Only a few weeks ago, I visited Dubai and Abu Dhabi, where I supported the first ever Northern Ireland Day at the Dubai World Expo, supporting Northern Ireland businesses such as White’s Oats, Kiverco and Greenfields, and promoted the fantastic opportunities available in Northern Ireland to key investors. I also met significant sovereign wealth funds who accepted my invitation to come and look at investment opportunities in Northern Ireland.
But the fact remains that Northern Ireland continues to punch below its weight economically. Despite its strength, many communities are still in serious deprivation. We have the highest proportion of adults without qualifications in the United Kingdom, the highest proportion of economically inactive adults and too high a proportion of Northern Ireland’s brightest and best leave Ireland and do not return.
That is why the agenda for levelling up and delivering policies and investments that will grow Northern Ireland’s economy are absolutely vital. Let me spell out the scale of both the task and the opportunity. Northern Ireland’s economic output stands at around £42 billion. If we could close its productivity gap with the UK in a decade, Northern Ireland could be generating £16 billion more, each year, in today’s prices. This would amount to around £8,500 per person.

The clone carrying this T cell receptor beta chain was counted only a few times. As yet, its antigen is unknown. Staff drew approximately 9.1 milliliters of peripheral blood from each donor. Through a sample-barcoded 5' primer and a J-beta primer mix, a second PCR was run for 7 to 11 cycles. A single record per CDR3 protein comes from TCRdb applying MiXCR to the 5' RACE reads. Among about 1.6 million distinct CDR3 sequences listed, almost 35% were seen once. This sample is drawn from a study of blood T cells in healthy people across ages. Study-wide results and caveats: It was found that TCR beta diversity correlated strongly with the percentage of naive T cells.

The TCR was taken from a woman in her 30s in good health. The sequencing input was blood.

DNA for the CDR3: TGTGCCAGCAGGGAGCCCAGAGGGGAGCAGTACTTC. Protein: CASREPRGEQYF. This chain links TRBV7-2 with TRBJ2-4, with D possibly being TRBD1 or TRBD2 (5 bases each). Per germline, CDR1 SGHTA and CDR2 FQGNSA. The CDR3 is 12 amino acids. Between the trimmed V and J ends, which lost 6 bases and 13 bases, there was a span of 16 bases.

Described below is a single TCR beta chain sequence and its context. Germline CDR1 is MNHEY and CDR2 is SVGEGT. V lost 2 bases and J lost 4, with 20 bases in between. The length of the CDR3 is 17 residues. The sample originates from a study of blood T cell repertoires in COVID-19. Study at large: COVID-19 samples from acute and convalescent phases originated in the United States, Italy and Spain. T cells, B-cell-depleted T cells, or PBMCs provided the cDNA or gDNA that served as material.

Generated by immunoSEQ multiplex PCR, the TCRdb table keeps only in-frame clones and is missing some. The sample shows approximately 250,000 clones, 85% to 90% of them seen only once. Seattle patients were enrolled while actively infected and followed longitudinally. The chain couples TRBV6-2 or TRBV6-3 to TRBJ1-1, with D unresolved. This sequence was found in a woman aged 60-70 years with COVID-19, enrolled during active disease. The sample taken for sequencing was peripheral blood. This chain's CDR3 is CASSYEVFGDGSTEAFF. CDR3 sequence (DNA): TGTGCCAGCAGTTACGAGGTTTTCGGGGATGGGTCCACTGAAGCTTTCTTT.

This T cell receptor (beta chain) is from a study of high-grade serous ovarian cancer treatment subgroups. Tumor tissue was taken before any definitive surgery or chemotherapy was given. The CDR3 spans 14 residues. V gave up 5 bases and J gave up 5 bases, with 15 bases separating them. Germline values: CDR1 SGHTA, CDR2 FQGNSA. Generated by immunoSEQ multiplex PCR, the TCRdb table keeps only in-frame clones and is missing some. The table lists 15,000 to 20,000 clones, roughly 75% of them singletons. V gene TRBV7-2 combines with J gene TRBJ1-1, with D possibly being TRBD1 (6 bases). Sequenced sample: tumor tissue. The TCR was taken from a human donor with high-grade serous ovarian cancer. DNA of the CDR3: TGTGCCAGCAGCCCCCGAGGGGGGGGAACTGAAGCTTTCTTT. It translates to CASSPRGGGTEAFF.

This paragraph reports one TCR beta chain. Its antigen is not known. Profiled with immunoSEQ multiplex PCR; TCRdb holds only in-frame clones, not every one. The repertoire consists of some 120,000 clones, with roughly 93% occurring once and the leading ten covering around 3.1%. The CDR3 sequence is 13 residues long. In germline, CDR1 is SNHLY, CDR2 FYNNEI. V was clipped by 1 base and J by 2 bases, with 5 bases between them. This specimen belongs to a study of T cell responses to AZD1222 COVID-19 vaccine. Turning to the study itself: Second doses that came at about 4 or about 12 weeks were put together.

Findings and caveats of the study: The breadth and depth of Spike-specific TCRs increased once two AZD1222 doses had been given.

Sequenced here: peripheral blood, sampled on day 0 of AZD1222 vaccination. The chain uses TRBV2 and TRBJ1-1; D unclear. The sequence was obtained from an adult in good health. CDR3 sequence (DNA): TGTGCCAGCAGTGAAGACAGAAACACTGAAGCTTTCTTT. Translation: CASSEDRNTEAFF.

That is why we are putting money into the Community Renewal Fund, the Levelling Up Fund and the Shared Prosperity Fund which are having real impacts on real communities on the ground in Northern Ireland.
For example, the £300,000 to develop a brand new digital hub on the site of the old police station in Cushendall, County Antrim that I visited just a few weeks ago. £2 billion New Decade, New Approach financial package, over £600m to the City and Growth Deal programme and £400m in the New Deal for Northern Ireland in addition to £355m in support for firms in Northern Ireland to adapt to the post EU Brexit trading environment.
My friends, those are figures but they represent opportunities for real people in Northern Ireland. They represent the opportunities for people to have the dignity of earning their living by work and see people coming off welfare and into dignity.
I want to close by saying this to you. The relationship between the United Kingdom and Ireland is a unique and special one.
We can debate who are closest friends and allies around the world but the reality is, our economies, our cultures, our histories and our futures, are inextricably intertwined and will always be so for the reality of the geographically. BIPA has helped over the years to build that understanding and respect and that work continues today.
I was delighted last night at dinner to meet and talk with Minister Byrne and to accept his invitation to visit Dublin and indeed his own constituency. I accept that invitation warmly and wholeheartedly because it is by building relationships and understanding that we advance the interests of all our people in these islands. I thank you earlier for all that you do to support that agenda. I always remember one of my favourite lines of Yes Minister, when Sir Humphrey explained to Bernard that in politics gratitude is merely a lively expectation of favours to come.
Can I close by thanking you for all you have done and thank you for all you will do in the decades ahead. Thank you very much.